Tennessee announces additional NCAA penalties from Kiffin tenure

Tennessee announces additional NCAA penalties from Kiffin tenure

November 16th, 2012 by Patrick Brown in Local - Breaking News

Former Tennessee football coach Lane Kiffin looks on during a 2009 game against Western Kentucky in Knoxville, Tenn.

Former Tennessee football coach Lane Kiffin looks on...

Photo by Associated Press /Times Free Press.

KNOXVILLE -- The University of Tennessee announced additional minor penalties from the NCAA stemming from the violations committed by Willie Mack Garza, an assistant coach on Lane Kiffin's staff, in 2009.

The Volunteers' two-year probationary period from the 2011 case involving football recruiting violations under Kiffin and the lies and recruiting violations to the NCAA from former basketball coach Bruce Pearl was extended two more years to August 23, 2015.

The NCAA also reduced the number of allowable official visits for football recruits from 51 to 47 for the current academic year and the number of evaluation days during the spring 2012 evaluation period. During unofficial visits for the first two SEC games next season, Tennessee can provide no complimentary tickets for unofficial football visitors.

"We finally close the chapter on the prior actions of members of a previous football coaching staff," Tennessee athletic director Dave Hart said in the university's release. "We have significantly strengthened our culture of compliance at Tennessee and will continue to do so. We disagree with additional penalties for a matter we believed should have been a part of the previous case.

"We will now move forward."

The university met with the NCAA's Committee on Infractions in October for an expedited penalty hearing as part of summary disposition report Tennessee submitted in June. In a summary disposition, the NCAA's enforcement staff is not involved with penalties or recommendations on the penalties. Tennessee did not dispute the facts of the case, but the university and the COI could not reach a resolution, thus leading to the hearing.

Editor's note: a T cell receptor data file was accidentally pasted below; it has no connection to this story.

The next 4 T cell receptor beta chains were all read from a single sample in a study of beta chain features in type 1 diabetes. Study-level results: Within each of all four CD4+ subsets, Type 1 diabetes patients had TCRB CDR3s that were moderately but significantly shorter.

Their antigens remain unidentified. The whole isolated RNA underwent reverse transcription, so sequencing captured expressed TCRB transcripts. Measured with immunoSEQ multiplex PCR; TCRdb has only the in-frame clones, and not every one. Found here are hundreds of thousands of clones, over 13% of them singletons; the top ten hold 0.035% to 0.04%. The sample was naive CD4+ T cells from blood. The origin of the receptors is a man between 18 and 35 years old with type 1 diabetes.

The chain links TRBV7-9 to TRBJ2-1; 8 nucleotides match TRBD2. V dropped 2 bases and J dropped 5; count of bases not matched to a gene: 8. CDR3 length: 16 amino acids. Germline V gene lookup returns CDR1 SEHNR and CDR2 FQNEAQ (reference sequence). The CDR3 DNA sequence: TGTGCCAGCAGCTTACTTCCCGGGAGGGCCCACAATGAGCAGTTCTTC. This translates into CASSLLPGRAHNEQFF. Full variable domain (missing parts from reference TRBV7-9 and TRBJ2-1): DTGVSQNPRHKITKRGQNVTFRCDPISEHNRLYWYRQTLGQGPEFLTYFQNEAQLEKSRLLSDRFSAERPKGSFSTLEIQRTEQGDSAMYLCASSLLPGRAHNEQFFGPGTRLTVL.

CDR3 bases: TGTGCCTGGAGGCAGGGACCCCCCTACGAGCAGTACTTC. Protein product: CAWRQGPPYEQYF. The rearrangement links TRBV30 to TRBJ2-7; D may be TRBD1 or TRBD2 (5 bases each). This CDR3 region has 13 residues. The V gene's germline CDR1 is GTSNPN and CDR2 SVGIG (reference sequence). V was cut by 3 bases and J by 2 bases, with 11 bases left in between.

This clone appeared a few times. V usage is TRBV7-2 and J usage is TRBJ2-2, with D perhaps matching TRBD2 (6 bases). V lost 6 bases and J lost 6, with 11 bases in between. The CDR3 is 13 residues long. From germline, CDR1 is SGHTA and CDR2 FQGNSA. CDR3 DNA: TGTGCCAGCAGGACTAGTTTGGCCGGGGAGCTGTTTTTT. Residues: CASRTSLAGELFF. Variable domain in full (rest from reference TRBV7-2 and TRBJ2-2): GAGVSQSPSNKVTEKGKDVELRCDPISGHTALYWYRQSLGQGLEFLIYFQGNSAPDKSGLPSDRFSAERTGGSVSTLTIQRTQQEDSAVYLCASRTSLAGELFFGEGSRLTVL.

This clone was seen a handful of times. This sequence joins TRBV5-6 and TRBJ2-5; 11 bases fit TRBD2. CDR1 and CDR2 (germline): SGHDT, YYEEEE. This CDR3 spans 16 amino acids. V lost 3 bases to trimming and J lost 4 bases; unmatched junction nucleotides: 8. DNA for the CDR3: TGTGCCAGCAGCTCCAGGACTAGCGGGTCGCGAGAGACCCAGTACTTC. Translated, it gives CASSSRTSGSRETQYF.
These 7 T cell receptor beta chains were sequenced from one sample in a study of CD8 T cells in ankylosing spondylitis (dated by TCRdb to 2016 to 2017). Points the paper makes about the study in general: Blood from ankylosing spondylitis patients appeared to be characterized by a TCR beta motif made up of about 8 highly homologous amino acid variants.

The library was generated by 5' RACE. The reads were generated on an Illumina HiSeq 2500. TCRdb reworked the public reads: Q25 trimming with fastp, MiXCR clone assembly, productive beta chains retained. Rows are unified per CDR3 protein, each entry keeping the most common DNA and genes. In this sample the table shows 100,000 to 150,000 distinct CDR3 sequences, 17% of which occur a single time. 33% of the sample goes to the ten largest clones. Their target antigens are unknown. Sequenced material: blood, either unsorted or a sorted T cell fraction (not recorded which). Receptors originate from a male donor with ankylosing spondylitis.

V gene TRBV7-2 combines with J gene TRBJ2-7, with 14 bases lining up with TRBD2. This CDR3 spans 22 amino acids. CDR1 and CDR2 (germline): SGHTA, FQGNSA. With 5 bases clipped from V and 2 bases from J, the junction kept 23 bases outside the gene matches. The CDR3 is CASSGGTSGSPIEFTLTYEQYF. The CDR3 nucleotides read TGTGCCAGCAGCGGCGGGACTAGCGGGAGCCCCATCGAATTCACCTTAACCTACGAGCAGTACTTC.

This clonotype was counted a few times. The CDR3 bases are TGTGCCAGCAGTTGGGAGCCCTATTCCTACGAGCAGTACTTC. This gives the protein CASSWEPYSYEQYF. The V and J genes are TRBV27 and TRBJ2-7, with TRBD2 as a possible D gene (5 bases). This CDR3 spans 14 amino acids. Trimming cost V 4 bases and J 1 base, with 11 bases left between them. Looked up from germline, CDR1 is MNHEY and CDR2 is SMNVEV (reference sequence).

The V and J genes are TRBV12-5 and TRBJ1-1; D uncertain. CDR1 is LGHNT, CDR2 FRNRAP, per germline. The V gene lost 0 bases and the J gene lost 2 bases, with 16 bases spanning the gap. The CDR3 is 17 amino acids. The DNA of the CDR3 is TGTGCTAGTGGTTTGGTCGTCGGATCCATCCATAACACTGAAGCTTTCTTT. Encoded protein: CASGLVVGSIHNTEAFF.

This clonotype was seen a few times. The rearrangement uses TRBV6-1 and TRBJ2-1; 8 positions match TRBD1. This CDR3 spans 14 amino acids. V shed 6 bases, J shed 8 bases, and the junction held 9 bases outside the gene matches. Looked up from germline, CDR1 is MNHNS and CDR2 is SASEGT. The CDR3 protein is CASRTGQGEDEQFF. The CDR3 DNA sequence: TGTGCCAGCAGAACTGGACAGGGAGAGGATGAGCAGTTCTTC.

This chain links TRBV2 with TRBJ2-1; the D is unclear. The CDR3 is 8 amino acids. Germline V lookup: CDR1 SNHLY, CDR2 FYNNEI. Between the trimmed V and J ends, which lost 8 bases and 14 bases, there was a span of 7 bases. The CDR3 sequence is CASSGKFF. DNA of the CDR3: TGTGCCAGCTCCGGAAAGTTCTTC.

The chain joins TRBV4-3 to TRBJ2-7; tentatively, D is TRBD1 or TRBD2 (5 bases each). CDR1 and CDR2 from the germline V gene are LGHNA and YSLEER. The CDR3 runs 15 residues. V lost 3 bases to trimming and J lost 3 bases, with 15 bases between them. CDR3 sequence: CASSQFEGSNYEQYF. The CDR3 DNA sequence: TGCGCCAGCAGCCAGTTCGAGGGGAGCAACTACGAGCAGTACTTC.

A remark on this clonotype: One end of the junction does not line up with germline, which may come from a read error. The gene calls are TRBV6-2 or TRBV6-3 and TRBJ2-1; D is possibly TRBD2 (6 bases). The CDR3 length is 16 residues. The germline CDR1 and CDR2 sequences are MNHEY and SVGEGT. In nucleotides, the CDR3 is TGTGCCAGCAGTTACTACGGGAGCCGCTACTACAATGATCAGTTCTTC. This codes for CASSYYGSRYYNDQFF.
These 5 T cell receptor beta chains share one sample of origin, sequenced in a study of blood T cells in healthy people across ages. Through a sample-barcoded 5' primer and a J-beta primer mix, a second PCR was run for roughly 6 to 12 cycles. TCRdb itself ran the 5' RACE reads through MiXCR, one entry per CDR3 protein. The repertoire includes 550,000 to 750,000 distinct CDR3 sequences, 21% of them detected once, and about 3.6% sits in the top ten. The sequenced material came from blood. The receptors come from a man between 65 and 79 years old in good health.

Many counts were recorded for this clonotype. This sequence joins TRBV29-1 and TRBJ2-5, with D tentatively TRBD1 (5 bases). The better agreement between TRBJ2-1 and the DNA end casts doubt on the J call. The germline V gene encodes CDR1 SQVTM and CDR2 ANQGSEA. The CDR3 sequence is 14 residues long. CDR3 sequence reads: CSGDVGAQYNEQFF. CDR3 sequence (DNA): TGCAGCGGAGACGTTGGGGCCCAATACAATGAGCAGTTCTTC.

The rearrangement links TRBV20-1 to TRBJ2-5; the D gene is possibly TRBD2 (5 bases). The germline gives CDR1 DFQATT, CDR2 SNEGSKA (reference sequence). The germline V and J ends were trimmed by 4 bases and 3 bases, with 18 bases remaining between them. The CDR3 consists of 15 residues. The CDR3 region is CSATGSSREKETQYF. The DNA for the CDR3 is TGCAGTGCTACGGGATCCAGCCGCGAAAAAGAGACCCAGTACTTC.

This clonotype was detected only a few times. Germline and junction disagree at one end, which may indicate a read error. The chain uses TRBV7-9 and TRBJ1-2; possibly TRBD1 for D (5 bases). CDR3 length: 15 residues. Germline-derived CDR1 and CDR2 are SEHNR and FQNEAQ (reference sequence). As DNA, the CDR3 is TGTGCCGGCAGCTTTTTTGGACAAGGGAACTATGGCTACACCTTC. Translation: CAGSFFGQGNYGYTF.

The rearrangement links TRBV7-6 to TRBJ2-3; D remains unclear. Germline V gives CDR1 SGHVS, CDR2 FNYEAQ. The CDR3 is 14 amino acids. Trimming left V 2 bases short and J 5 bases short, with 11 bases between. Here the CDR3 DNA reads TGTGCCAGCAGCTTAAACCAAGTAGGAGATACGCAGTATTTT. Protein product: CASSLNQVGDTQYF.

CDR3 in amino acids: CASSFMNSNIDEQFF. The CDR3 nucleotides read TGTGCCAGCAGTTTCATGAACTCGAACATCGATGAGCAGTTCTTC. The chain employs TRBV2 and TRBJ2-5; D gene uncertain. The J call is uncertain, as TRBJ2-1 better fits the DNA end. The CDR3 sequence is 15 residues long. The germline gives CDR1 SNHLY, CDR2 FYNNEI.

"The University of Tennessee worked in full cooperation with the NCAA throughout this process," chancellor Jimmy Cheek said. "We were disappointed with the initial penalties and appealed on two occasions, in writing and at the hearing in Florida. Although we disagree with the additional penalties, we accept the decision of the Committee.

"I am proud of the stronger compliance structure we have instituted at the University of Tennessee."

In September 2011, a month after the NCAA closed Tennessee's initial case, Yahoo! Sports reported that Garza, the Volunteers' defensive backs coach under Kiffin, arranged for five-star tailback prospect Lache Seastrunk and his mother to visit Tennessee in June 2009 and reimbursed Willie Lyles, a scout and Seastrunk's mentor, for his purchase of airfare and hotel expenses.

Garza followed Kiffin to Southern California after one season in Knoxville, but he resigned two days before the 2011 season began, citing "some personal issues unrelated to USC that I need to address." Lyles is based in Houston and has been linked to potential recruiting violations at LSU and Oregon. Seastrunk never took an official visit, signed with Oregon and transferred to Baylor in his home state.

In an interview with the NCAA in August 2010, Garza failed to disclose information concerning the violation. A year later, when interviewed again by the NCAA, Garza denied knowledge of the violation until he was presented with the evidence of the financial transaction, after which he admitted to paying for Seastrunk's visit.

The NCAA slapped Garza with a three-year show-cause order, meaning any school that hired him during that period likely would have to accept the recruiting ban place on him or meet with the COI to contest the restrictions.